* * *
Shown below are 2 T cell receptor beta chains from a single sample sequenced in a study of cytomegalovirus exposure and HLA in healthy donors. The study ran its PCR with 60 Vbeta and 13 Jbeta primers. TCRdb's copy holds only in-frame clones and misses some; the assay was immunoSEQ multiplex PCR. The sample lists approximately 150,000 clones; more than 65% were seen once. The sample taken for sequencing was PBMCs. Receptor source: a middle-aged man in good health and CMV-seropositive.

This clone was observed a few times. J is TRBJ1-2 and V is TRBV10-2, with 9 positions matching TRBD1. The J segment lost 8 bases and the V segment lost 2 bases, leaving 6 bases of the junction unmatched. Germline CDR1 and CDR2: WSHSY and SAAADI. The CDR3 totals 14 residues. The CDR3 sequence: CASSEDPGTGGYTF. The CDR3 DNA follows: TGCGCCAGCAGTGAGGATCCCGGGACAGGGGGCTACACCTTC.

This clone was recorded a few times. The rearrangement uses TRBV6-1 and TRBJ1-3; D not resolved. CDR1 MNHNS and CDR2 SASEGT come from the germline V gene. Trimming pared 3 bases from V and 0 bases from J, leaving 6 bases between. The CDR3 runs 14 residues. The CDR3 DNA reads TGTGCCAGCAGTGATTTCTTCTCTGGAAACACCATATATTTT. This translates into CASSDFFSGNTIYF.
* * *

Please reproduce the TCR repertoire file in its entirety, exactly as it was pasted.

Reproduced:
Shown below are 2 T cell receptor beta chains from a single sample sequenced in a study of cytomegalovirus exposure and HLA in healthy donors. The study ran its PCR with 60 Vbeta and 13 Jbeta primers. TCRdb's copy holds only in-frame clones and misses some; the assay was immunoSEQ multiplex PCR. The sample lists approximately 150,000 clones; more than 65% were seen once. The sample taken for sequencing was PBMCs. Receptor source: a middle-aged man in good health and CMV-seropositive.

This clone was observed a few times. J is TRBJ1-2 and V is TRBV10-2, with 9 positions matching TRBD1. The J segment lost 8 bases and the V segment lost 2 bases, leaving 6 bases of the junction unmatched. Germline CDR1 and CDR2: WSHSY and SAAADI. The CDR3 totals 14 residues. The CDR3 sequence: CASSEDPGTGGYTF. The CDR3 DNA follows: TGCGCCAGCAGTGAGGATCCCGGGACAGGGGGCTACACCTTC.

This clone was recorded a few times. The rearrangement uses TRBV6-1 and TRBJ1-3; D not resolved. CDR1 MNHNS and CDR2 SASEGT come from the germline V gene. Trimming pared 3 bases from V and 0 bases from J, leaving 6 bases between. The CDR3 runs 14 residues. The CDR3 DNA reads TGTGCCAGCAGTGATTTCTTCTCTGGAAACACCATATATTTT. This translates into CASSDFFSGNTIYF.